Spain’s public prosecutor’s office announce…that it had launched a preliminary inquiry into the alleged widespread surveillance of Spanish citizens’ private phone calls and emails by the US National Security Agency, to determine whether it could be prosecuted under Spanish law.
It was reported on Monday that the NSA had monitored 60.5m Spanish phone calls in the space of one month alone, in the latest revelations from the documents leaked by the US whistleblower Edward Snowden…
The outcry comes days after it emerged that the NSA spied on the phone calls of scores of allies, including the personal phone of the German chancellor, Angela Merkel.
On Monday, the Spanish foreign minister warned the US that, if the monitoring of tens of millions of phone calls was confirmed, it could “lead to a breakdown in the traditional trust” between the two countries. José Manuel García Margallo said that the NSA’s alleged activities could have broken Spain’s privacy laws, which prohibit the collecting of data in relation to electronic communications.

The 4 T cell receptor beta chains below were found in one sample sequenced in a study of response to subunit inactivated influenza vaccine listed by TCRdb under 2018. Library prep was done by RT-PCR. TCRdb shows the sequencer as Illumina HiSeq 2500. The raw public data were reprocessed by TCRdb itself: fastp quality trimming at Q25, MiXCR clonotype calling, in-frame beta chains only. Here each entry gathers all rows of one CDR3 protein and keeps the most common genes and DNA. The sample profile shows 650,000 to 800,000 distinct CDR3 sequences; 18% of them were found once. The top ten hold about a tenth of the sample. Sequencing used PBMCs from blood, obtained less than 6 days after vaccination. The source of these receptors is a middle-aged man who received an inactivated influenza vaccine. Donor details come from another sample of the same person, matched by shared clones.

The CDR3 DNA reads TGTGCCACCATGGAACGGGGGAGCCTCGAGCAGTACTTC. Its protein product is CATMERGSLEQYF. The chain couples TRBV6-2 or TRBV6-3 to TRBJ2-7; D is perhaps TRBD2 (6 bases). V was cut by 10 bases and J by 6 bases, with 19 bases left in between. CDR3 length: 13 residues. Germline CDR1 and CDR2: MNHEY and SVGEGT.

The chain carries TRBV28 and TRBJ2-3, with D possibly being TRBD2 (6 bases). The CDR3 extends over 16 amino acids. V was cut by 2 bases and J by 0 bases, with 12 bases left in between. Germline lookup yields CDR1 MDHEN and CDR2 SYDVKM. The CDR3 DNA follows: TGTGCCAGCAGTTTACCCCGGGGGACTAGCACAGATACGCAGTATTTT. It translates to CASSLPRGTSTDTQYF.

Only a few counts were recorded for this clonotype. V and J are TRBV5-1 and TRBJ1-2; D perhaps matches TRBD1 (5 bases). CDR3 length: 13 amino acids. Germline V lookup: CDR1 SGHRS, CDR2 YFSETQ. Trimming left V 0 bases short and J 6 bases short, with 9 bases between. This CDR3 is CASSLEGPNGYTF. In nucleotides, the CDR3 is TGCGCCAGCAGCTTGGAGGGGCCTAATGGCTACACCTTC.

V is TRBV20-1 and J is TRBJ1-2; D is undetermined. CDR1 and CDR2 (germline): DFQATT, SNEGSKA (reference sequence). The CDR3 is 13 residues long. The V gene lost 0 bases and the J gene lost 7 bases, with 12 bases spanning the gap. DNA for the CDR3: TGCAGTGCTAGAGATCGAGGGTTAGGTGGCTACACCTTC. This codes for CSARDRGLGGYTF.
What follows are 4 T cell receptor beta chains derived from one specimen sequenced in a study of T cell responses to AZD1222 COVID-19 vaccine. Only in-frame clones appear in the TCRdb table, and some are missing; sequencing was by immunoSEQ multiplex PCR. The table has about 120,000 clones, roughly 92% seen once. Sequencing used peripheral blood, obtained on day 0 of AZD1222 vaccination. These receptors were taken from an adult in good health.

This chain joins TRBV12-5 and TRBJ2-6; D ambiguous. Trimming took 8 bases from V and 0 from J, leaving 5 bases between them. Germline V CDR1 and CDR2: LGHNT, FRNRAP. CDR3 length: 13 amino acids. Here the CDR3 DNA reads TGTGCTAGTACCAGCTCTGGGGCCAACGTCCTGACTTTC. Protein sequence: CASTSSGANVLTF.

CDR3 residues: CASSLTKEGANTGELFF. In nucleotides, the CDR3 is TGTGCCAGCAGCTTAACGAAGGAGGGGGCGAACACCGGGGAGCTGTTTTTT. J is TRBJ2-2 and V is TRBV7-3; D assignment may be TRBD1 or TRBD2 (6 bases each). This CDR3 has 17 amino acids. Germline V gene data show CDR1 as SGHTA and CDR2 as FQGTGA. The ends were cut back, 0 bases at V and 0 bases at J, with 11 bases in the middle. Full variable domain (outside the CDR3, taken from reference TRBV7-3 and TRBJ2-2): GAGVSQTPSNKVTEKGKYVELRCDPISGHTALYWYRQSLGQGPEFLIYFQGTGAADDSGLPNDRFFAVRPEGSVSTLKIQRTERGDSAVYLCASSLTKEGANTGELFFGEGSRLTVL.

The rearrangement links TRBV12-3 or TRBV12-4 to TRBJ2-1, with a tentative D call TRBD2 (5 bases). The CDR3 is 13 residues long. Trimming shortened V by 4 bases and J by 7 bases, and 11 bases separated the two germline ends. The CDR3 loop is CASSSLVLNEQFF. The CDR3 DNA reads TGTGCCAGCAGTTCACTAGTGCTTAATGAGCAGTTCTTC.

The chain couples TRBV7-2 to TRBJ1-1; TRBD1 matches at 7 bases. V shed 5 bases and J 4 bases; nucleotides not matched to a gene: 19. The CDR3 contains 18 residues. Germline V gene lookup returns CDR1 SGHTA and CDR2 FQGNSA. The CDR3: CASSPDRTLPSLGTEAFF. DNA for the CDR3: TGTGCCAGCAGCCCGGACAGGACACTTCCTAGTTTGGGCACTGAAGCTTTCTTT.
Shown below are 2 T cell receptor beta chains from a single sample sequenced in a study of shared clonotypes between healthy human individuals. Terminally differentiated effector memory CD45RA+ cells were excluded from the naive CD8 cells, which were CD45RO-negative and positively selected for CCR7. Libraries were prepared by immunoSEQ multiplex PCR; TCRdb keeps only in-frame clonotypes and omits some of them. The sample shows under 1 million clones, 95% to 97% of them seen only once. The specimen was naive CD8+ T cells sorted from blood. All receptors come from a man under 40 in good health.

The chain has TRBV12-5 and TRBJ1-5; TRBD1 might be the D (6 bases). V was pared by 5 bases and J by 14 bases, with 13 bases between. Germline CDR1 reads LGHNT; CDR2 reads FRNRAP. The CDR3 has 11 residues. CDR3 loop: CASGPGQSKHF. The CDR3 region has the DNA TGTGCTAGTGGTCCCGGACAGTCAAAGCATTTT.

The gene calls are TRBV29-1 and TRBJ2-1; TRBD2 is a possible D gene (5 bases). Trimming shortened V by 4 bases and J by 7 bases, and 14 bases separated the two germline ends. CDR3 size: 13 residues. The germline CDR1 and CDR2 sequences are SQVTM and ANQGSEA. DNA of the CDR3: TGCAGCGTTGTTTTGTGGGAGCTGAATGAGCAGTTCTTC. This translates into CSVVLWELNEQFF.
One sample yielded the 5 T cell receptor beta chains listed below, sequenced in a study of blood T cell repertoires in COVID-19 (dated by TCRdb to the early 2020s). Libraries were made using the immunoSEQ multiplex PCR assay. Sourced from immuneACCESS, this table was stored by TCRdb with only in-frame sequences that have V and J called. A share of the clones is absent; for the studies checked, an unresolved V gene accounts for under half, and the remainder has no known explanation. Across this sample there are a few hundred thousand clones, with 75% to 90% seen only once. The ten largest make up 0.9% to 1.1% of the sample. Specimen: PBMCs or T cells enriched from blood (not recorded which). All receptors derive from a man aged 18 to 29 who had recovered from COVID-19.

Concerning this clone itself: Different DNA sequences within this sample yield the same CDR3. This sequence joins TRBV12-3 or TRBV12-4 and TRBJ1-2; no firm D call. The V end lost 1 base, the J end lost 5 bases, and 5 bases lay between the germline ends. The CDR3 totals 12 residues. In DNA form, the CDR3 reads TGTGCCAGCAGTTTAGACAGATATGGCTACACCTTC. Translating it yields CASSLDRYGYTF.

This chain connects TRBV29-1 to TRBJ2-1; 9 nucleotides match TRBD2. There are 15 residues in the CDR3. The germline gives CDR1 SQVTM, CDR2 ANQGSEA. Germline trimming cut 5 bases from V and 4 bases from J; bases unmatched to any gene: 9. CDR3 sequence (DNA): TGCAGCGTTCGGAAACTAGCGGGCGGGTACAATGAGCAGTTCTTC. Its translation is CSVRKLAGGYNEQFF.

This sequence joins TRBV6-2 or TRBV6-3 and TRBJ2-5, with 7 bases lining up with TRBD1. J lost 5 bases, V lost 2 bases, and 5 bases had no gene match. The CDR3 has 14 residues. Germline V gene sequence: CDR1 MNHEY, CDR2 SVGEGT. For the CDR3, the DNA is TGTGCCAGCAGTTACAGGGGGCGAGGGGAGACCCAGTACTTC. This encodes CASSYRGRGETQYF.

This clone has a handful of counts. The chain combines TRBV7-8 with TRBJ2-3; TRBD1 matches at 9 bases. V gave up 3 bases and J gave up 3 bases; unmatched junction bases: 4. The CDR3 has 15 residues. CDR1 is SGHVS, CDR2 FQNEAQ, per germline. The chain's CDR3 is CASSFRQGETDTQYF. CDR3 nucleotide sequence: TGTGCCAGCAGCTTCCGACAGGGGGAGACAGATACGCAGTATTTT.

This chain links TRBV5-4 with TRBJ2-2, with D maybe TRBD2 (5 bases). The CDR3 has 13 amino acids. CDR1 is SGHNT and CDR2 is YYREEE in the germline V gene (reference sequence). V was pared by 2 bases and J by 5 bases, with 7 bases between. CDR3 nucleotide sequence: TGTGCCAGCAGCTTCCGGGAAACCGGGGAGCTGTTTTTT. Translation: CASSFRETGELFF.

Madrid had earlier on Monday summoned the US ambassador to Spain, James Costos, to meet with government officials and explain the extent of US surveillance…
Many in Spain feel that the government has not done enough to protect its own interests and had previously shown a surprisingly relaxed attitude to US spying when the allegations first began to emerge in the press last week. Human rights groups have called on the government, led by Mariano Rajoy of the rightwing People’s party, to do more to protect its citizens.
Rajoy fits snugly into the mold of Spanish right-wingers. I’d be mightily surprised if he’s interested in protecting much more than Spanish bankers, the Roman Catholic church – and his own wallet.